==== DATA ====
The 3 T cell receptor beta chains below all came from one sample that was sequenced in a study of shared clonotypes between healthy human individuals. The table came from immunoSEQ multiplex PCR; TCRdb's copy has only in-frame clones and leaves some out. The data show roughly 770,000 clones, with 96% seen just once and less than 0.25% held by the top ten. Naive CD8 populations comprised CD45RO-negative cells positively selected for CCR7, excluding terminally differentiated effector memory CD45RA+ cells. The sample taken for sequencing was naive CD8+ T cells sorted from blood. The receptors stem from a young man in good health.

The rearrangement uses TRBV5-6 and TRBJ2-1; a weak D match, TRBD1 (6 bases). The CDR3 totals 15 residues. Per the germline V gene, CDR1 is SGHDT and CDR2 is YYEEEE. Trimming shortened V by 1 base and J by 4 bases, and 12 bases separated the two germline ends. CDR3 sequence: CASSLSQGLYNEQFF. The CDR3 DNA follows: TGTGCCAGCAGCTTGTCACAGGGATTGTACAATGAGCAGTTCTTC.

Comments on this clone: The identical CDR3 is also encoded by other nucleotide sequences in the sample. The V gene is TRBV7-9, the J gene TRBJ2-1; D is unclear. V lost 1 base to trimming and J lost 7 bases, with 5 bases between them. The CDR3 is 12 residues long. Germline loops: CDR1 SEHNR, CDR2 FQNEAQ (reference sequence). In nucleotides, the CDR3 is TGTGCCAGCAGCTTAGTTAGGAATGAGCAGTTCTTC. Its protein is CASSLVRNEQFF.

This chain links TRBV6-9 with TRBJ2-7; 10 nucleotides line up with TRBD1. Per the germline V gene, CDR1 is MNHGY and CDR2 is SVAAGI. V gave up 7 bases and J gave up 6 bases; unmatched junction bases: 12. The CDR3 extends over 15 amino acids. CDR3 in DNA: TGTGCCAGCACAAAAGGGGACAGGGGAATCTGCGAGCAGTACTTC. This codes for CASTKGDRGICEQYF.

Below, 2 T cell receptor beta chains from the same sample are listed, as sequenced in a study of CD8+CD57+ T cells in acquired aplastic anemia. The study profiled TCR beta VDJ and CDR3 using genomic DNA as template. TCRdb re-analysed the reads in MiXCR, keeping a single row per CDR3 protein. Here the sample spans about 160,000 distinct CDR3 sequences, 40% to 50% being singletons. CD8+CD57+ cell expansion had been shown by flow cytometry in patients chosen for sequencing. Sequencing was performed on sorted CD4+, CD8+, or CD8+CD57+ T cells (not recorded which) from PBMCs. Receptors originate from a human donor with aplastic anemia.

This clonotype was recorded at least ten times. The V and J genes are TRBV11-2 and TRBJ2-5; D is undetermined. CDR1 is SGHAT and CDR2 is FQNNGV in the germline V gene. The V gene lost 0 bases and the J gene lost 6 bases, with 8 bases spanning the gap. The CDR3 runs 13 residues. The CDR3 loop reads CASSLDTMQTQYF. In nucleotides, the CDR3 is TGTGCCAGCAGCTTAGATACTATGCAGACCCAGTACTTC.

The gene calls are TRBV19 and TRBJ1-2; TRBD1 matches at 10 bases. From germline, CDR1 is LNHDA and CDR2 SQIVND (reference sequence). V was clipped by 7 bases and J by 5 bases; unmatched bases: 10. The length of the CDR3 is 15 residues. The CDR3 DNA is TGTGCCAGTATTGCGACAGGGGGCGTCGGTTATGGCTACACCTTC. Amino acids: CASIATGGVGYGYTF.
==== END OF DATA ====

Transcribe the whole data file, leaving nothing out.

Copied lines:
The 3 T cell receptor beta chains below all came from one sample that was sequenced in a study of shared clonotypes between healthy human individuals. The table came from immunoSEQ multiplex PCR; TCRdb's copy has only in-frame clones and leaves some out. The data show roughly 770,000 clones, with 96% seen just once and less than 0.25% held by the top ten. Naive CD8 populations comprised CD45RO-negative cells positively selected for CCR7, excluding terminally differentiated effector memory CD45RA+ cells. The sample taken for sequencing was naive CD8+ T cells sorted from blood. The receptors stem from a young man in good health.

The rearrangement uses TRBV5-6 and TRBJ2-1; a weak D match, TRBD1 (6 bases). The CDR3 totals 15 residues. Per the germline V gene, CDR1 is SGHDT and CDR2 is YYEEEE. Trimming shortened V by 1 base and J by 4 bases, and 12 bases separated the two germline ends. CDR3 sequence: CASSLSQGLYNEQFF. The CDR3 DNA follows: TGTGCCAGCAGCTTGTCACAGGGATTGTACAATGAGCAGTTCTTC.

Comments on this clone: The identical CDR3 is also encoded by other nucleotide sequences in the sample. The V gene is TRBV7-9, the J gene TRBJ2-1; D is unclear. V lost 1 base to trimming and J lost 7 bases, with 5 bases between them. The CDR3 is 12 residues long. Germline loops: CDR1 SEHNR, CDR2 FQNEAQ (reference sequence). In nucleotides, the CDR3 is TGTGCCAGCAGCTTAGTTAGGAATGAGCAGTTCTTC. Its protein is CASSLVRNEQFF.

This chain links TRBV6-9 with TRBJ2-7; 10 nucleotides line up with TRBD1. Per the germline V gene, CDR1 is MNHGY and CDR2 is SVAAGI. V gave up 7 bases and J gave up 6 bases; unmatched junction bases: 12. The CDR3 extends over 15 amino acids. CDR3 in DNA: TGTGCCAGCACAAAAGGGGACAGGGGAATCTGCGAGCAGTACTTC. This codes for CASTKGDRGICEQYF.

Below, 2 T cell receptor beta chains from the same sample are listed, as sequenced in a study of CD8+CD57+ T cells in acquired aplastic anemia. The study profiled TCR beta VDJ and CDR3 using genomic DNA as template. TCRdb re-analysed the reads in MiXCR, keeping a single row per CDR3 protein. Here the sample spans about 160,000 distinct CDR3 sequences, 40% to 50% being singletons. CD8+CD57+ cell expansion had been shown by flow cytometry in patients chosen for sequencing. Sequencing was performed on sorted CD4+, CD8+, or CD8+CD57+ T cells (not recorded which) from PBMCs. Receptors originate from a human donor with aplastic anemia.

This clonotype was recorded at least ten times. The V and J genes are TRBV11-2 and TRBJ2-5; D is undetermined. CDR1 is SGHAT and CDR2 is FQNNGV in the germline V gene. The V gene lost 0 bases and the J gene lost 6 bases, with 8 bases spanning the gap. The CDR3 runs 13 residues. The CDR3 loop reads CASSLDTMQTQYF. In nucleotides, the CDR3 is TGTGCCAGCAGCTTAGATACTATGCAGACCCAGTACTTC.

The gene calls are TRBV19 and TRBJ1-2; TRBD1 matches at 10 bases. From germline, CDR1 is LNHDA and CDR2 SQIVND (reference sequence). V was clipped by 7 bases and J by 5 bases; unmatched bases: 10. The length of the CDR3 is 15 residues. The CDR3 DNA is TGTGCCAGTATTGCGACAGGGGGCGTCGGTTATGGCTACACCTTC. Amino acids: CASIATGGVGYGYTF.